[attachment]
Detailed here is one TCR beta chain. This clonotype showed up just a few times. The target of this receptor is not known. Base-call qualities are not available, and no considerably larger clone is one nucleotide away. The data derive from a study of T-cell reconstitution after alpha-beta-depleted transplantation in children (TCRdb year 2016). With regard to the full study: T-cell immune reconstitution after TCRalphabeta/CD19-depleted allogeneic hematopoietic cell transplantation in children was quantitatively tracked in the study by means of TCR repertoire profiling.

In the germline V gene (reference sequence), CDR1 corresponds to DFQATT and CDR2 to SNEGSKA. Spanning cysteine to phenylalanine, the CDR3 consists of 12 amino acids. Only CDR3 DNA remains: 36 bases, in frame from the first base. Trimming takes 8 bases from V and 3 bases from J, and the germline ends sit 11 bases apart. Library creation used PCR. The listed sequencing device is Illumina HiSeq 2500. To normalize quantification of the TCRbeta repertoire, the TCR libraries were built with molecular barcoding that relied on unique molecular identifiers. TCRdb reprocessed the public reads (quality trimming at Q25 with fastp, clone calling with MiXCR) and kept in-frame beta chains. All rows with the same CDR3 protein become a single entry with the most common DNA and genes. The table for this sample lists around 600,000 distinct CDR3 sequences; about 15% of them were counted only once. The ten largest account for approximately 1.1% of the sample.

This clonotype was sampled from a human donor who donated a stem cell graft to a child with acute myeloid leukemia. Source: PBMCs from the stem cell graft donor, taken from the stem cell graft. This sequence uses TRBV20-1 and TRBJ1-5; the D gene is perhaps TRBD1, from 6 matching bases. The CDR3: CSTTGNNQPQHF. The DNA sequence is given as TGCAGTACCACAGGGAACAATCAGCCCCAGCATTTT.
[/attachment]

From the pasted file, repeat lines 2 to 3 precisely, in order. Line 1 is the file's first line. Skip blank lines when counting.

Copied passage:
In the germline V gene (reference sequence), CDR1 corresponds to DFQATT and CDR2 to SNEGSKA. Spanning cysteine to phenylalanine, the CDR3 consists of 12 amino acids. Only CDR3 DNA remains: 36 bases, in frame from the first base. Trimming takes 8 bases from V and 3 bases from J, and the germline ends sit 11 bases apart. Library creation used PCR. The listed sequencing device is Illumina HiSeq 2500. To normalize quantification of the TCRbeta repertoire, the TCR libraries were built with molecular barcoding that relied on unique molecular identifiers. TCRdb reprocessed the public reads (quality trimming at Q25 with fastp, clone calling with MiXCR) and kept in-frame beta chains. All rows with the same CDR3 protein become a single entry with the most common DNA and genes. The table for this sample lists around 600,000 distinct CDR3 sequences; about 15% of them were counted only once. The ten largest account for approximately 1.1% of the sample.

This clonotype was sampled from a human donor who donated a stem cell graft to a child with acute myeloid leukemia. Source: PBMCs from the stem cell graft donor, taken from the stem cell graft. This sequence uses TRBV20-1 and TRBJ1-5; the D gene is perhaps TRBD1, from 6 matching bases. The CDR3: CSTTGNNQPQHF. The DNA sequence is given as TGCAGTACCACAGGGAACAATCAGCCCCAGCATTTT.